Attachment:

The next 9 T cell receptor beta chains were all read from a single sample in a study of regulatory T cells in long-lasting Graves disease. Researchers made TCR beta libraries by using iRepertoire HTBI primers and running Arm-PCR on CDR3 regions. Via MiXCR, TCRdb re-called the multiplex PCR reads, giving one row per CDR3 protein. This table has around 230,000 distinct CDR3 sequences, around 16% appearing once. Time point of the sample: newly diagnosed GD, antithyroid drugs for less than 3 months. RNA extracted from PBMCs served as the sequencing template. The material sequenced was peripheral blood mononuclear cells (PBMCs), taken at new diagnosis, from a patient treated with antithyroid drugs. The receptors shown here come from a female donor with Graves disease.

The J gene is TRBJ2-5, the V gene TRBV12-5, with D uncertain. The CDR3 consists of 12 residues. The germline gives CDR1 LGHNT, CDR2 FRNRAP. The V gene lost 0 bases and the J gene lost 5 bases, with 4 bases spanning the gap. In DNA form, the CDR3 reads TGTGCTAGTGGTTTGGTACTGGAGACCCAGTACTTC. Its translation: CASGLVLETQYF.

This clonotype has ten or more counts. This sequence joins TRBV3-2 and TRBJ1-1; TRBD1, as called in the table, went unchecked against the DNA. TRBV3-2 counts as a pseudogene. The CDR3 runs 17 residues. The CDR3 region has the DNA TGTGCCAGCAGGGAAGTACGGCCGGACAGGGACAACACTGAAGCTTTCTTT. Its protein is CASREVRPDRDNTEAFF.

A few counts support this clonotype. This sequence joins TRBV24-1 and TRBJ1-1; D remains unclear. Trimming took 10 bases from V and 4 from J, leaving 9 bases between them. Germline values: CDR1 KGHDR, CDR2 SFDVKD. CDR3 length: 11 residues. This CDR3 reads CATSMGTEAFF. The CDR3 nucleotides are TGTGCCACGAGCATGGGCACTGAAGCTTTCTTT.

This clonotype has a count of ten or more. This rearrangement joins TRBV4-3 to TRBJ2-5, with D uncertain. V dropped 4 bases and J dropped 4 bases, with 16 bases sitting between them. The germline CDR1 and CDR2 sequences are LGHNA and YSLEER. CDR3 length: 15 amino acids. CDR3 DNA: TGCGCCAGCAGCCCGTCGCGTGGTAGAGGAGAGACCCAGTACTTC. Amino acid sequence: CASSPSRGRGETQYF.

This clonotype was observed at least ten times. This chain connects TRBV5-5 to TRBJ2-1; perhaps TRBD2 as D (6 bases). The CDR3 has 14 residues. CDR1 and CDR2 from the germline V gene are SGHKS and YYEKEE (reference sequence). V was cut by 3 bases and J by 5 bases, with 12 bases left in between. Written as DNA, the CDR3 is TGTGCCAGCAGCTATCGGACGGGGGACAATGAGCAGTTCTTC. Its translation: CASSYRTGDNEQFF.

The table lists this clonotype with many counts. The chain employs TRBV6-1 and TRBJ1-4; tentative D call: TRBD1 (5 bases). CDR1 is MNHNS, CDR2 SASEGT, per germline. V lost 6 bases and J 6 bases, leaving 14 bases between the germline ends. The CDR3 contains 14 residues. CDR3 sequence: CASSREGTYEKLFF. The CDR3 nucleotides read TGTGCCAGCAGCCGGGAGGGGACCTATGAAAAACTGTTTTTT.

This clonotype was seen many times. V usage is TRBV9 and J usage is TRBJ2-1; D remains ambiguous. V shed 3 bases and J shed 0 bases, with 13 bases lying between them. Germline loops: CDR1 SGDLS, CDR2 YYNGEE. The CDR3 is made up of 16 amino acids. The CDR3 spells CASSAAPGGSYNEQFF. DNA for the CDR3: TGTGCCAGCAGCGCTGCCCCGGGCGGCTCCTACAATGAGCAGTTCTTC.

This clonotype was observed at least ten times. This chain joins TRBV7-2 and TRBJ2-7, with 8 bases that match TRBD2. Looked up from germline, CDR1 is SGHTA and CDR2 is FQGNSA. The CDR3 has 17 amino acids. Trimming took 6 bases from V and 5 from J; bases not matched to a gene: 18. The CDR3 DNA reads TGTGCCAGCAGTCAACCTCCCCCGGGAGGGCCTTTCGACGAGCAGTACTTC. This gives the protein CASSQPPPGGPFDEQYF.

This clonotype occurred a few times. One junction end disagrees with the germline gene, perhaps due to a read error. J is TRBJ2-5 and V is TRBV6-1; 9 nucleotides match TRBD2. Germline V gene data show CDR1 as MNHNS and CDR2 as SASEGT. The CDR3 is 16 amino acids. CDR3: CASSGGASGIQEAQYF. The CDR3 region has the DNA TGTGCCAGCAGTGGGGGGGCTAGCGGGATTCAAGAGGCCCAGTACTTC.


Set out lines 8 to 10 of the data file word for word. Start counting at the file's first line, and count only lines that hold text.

This clonotype was seen many times. V usage is TRBV9 and J usage is TRBJ2-1; D remains ambiguous. V shed 3 bases and J shed 0 bases, with 13 bases lying between them. Germline loops: CDR1 SGDLS, CDR2 YYNGEE. The CDR3 is made up of 16 amino acids. The CDR3 spells CASSAAPGGSYNEQFF. DNA for the CDR3: TGTGCCAGCAGCGCTGCCCCGGGCGGCTCCTACAATGAGCAGTTCTTC.

This clonotype was observed at least ten times. This chain joins TRBV7-2 and TRBJ2-7, with 8 bases that match TRBD2. Looked up from germline, CDR1 is SGHTA and CDR2 is FQGNSA. The CDR3 has 17 amino acids. Trimming took 6 bases from V and 5 from J; bases not matched to a gene: 18. The CDR3 DNA reads TGTGCCAGCAGTCAACCTCCCCCGGGAGGGCCTTTCGACGAGCAGTACTTC. This gives the protein CASSQPPPGGPFDEQYF.

This clonotype occurred a few times. One junction end disagrees with the germline gene, perhaps due to a read error. J is TRBJ2-5 and V is TRBV6-1; 9 nucleotides match TRBD2. Germline V gene data show CDR1 as MNHNS and CDR2 as SASEGT. The CDR3 is 16 amino acids. CDR3: CASSGGASGIQEAQYF. The CDR3 region has the DNA TGTGCCAGCAGTGGGGGGGCTAGCGGGATTCAAGAGGCCCAGTACTTC.